According to Saint Augustine, “The world is a book, and those who do not travel read only one page”. With this in mind, let me share a short summary of my recent San Francisco solo travel. This short video is a proof that I indeed finished at least a chapter of what this saint was talking about.
For those who endured and finished watching the whole video… Thank you!!! Watch out for the next chapter…
I am a big fan of art that are commonly found in museums. The forms of art I often marvel about outdoors would be magnificent architectures and massive infrastructures. But while having a walk along the Embarcadero near the Bay Bridge in San Francisco, one massive piece of sculpture struck me. It’s the humongous bow and arrow monument in the middle of Rincon Park.
Upon google search, I learned that the title of this masterpiece is Cupid’s Span built in 2002. The artists who created this gigantic piece made reference to Eros, the Greek God also known to the Roman’s as Cupid who shoots arrows into its would-be-victims.
Unexpectedly discovering this cool piece of art was great! Perceiving and understanding the statement that Cupid’s Span makes – like any other piece of art – can be very subjective. It is open to the personal interpretation of the individual. You either like it or you don’t. I happen to love it! It blends well and stands out pretty impressive with the surrounding location. You can actually view Cupid’s Span from different angles, backgrounds and perspectives at different times. And this unique attribute of this masterpiece gives you different opinion and feeling every time.
It is one unique landmark in SF which I guess celebrates love and how an SF visitor’s heart can actually get stuck and held immovable by the beauty of the sights and culture of San Francisco. For me, it is an unflinching representation of the famous line, “I left my heart in San Francisco”.
And while taking photos of this massive masterpiece, I was gleefully unashamed singing Rachel Alejandro’s song, Mister Kupido! (click the LINK to that song) Hahaha!
Ba’t hindi panain, ang kanyang damdamin ng ako ay mapansin…
One downside of being a solo traveler, which I realized during my San Francisco CA solo expedition, is that I am to eat alone. Good thing I am living by myself in Manila, thus, the impact of eating solo in a foreign country is not disturbing if compared to those who are so used to sharing a thought and their food with someone else during a meal.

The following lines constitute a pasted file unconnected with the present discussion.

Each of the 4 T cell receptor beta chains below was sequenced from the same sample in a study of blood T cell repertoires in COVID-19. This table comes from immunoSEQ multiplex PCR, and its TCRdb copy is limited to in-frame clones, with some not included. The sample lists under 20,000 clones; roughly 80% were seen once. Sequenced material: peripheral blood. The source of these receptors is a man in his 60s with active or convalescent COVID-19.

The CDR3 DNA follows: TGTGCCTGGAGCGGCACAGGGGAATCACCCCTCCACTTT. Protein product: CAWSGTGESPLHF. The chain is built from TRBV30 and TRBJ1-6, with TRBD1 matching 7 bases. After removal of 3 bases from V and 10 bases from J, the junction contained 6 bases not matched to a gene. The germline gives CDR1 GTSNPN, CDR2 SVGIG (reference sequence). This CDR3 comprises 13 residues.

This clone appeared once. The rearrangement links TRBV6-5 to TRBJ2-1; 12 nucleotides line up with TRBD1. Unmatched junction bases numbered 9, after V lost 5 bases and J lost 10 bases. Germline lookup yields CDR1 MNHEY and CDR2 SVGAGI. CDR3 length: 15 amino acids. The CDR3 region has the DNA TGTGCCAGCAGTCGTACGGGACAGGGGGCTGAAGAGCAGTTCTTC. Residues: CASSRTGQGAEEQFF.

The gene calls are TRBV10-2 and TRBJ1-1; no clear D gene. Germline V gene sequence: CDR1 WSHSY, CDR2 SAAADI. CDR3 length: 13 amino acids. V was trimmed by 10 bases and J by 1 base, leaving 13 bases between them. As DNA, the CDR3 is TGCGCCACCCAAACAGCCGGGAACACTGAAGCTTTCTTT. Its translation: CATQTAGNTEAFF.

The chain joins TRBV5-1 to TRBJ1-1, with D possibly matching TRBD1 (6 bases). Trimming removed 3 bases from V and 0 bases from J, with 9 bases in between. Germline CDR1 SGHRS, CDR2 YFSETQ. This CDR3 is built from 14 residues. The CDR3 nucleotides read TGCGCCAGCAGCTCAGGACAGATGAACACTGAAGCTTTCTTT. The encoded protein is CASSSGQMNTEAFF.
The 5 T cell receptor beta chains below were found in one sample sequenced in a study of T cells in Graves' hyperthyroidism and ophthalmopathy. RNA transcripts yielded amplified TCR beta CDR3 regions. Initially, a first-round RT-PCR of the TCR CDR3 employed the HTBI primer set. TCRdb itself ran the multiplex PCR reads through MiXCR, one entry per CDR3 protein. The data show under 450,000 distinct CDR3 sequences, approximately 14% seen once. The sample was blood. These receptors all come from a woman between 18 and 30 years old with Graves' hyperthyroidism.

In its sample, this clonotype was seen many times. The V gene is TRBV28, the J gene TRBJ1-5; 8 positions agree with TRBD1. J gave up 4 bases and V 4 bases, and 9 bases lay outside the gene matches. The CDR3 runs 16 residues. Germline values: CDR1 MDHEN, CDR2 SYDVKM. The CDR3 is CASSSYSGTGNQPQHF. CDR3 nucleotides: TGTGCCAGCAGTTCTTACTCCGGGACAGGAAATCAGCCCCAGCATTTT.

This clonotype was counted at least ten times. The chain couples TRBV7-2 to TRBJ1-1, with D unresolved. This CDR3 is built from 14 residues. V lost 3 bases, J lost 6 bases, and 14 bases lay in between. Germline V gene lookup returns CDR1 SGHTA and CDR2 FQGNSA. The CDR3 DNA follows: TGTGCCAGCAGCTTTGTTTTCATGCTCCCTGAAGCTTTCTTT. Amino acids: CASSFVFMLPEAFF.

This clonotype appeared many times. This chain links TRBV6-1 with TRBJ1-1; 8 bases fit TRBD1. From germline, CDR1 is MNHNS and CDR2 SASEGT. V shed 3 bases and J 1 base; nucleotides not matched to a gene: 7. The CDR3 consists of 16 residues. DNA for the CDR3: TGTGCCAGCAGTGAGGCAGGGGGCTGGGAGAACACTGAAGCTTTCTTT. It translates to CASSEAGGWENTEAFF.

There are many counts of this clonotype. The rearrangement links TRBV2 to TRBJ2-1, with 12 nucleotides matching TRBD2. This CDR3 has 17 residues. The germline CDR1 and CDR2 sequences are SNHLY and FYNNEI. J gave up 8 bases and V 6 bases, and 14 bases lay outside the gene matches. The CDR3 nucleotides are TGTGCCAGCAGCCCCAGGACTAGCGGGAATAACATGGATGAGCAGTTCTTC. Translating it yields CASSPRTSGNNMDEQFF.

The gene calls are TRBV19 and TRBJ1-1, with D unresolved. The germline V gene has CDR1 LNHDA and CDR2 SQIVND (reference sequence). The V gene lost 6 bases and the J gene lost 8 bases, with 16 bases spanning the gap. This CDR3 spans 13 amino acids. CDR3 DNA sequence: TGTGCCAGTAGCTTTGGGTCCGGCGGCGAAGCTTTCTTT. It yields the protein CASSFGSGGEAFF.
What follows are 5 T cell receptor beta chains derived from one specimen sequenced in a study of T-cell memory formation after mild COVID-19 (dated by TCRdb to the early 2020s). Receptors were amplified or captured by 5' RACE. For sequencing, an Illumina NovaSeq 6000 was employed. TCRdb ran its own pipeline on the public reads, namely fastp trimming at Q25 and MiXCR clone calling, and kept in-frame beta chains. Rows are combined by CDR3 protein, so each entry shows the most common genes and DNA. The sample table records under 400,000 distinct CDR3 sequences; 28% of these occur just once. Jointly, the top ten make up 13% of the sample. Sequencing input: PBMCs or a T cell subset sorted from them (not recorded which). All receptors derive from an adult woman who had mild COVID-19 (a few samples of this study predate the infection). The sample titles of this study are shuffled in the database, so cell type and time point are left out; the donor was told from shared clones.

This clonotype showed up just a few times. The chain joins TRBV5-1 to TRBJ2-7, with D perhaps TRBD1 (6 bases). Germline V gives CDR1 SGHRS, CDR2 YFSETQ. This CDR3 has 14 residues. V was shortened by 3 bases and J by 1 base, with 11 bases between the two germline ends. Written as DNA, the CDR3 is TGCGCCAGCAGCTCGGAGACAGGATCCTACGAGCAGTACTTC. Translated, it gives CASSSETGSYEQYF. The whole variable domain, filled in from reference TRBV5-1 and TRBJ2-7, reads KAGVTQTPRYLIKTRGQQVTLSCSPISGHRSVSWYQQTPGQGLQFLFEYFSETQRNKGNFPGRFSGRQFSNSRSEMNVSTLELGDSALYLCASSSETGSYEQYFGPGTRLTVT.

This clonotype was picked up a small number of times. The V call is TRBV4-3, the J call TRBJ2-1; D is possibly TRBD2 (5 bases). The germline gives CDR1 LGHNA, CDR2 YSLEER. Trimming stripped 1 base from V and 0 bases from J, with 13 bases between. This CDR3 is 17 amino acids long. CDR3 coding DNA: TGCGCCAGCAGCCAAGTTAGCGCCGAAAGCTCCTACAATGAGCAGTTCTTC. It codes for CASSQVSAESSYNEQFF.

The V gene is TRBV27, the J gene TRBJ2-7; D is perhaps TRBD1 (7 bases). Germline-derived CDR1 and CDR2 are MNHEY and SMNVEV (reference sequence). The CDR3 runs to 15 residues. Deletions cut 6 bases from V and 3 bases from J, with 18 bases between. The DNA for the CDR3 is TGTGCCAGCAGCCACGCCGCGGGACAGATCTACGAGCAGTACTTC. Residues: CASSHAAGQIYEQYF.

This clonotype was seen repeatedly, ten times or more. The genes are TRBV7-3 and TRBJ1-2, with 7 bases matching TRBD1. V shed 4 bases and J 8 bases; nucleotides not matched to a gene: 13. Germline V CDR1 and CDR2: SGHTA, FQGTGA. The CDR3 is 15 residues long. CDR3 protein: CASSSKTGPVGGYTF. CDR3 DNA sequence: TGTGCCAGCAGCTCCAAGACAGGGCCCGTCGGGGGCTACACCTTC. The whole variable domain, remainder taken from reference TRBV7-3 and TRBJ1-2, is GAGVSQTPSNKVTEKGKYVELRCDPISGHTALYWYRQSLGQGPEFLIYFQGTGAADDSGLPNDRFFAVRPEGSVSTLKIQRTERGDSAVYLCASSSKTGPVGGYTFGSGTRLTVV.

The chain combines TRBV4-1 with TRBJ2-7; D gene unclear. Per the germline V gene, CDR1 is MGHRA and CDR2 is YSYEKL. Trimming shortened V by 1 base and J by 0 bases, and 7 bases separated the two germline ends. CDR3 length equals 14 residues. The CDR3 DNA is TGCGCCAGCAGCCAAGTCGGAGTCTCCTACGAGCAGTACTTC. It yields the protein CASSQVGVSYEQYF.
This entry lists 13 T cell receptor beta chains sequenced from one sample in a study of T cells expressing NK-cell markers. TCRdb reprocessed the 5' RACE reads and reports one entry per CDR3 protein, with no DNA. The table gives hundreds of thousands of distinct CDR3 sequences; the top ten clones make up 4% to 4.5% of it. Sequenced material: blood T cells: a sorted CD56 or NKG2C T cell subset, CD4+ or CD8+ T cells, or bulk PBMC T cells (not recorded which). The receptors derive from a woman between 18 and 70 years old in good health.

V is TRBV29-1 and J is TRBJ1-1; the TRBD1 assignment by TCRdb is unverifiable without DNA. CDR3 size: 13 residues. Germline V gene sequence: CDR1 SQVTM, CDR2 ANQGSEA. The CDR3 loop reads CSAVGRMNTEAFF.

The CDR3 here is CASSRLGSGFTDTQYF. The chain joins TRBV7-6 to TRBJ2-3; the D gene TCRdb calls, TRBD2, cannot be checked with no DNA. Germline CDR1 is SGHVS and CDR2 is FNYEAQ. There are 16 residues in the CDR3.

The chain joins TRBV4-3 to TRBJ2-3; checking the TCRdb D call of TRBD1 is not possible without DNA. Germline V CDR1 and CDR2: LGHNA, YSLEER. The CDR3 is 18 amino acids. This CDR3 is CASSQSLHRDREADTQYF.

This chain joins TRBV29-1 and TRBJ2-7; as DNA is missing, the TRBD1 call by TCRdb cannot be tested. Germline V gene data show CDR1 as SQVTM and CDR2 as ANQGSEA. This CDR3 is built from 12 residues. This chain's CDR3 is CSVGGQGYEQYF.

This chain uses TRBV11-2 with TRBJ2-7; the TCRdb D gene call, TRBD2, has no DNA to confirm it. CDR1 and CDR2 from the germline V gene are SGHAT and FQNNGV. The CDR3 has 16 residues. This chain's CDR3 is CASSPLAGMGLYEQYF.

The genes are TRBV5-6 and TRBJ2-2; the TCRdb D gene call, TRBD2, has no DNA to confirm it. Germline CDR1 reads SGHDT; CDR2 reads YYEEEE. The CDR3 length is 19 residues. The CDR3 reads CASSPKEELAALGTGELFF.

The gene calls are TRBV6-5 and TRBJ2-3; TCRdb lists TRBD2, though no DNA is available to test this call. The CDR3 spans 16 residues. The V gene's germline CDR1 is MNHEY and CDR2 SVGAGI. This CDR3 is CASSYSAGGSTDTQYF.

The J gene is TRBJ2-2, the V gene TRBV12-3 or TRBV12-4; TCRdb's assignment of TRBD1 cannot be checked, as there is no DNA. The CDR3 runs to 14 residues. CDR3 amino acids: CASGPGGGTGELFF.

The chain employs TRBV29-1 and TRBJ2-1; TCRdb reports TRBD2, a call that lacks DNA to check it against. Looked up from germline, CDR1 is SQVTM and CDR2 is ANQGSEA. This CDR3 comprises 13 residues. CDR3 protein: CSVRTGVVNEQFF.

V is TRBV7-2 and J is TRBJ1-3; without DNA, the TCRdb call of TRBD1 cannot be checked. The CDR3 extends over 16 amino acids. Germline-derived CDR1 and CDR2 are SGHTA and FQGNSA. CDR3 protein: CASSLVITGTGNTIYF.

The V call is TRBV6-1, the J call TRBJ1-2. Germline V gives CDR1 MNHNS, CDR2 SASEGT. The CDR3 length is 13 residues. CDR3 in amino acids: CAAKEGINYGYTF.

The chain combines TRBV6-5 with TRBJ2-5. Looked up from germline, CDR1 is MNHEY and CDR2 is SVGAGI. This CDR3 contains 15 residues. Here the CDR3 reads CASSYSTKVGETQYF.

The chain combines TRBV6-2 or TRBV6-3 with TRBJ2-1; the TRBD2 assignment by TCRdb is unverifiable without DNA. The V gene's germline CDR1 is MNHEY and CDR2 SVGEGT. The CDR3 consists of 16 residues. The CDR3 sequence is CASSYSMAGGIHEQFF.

Because of this glitch, I avoided fancy restaurants and during meal periods I can be found in a communal table of a food court, an indie coffee shop or in a park munching a dish I bought from a food stall or food truck.
But when my college best friend Marie (now based in Los Angeles) recommended that I should try and dine at Stinking Rose, I never had a second thought. One late lunch period, I navigated the streets of SF and proceeded to Columbus Avenue where the Italian restaurant is located.
The receptionist upon knowing that I am dining “just myself”, she was smart and gentle enough to assign me to a good and strategic table (a corner by the window) which seem intended really for solo diners.
I ordered a 3-course Prix Fixe Dinner bundle. For the main course I settled with the one recommended by the waiter, the Forty Clove Garlic Chicken. And when the food was served, I totally forgot about the glitches and hurdles of dining solo in a fancy or busy restaurant.
On a bright side of this experience, since my mind would not be diverted or side-tracked from this gustatory encounter, I actually was able to indeed levy the quality and taste of the food that was served at Stinking Rose. I was more focus and conscious about the palatal attributes of the food I was devouring. And my verdict about Stinking Rose? Let me just say that my super friend Marie cares for my palatal satisfaction. She indeed gave me an excellent recommendation!
I may forget that I dined solo at Stinking Rose but the gustatory experience I had with this Italian restaurant shall be remembered for a very long time.
I am a solo traveler in my recent travel adventure to San Francisco, California. Prior to leaving Manila, I tried to read a couple of blogs and view a number of vlogs on tips of being a solo traveler, which I hope would help me in this first time solo expedition.
There are however two worthy items that all these blogs and vlogs seem to have missed. First, is never to arrive in your destination at night time. This is actually what happened to me when I arrived in SFO. My flight landed at 10:30 PM and was only able to go out of the airport after about 40 minutes.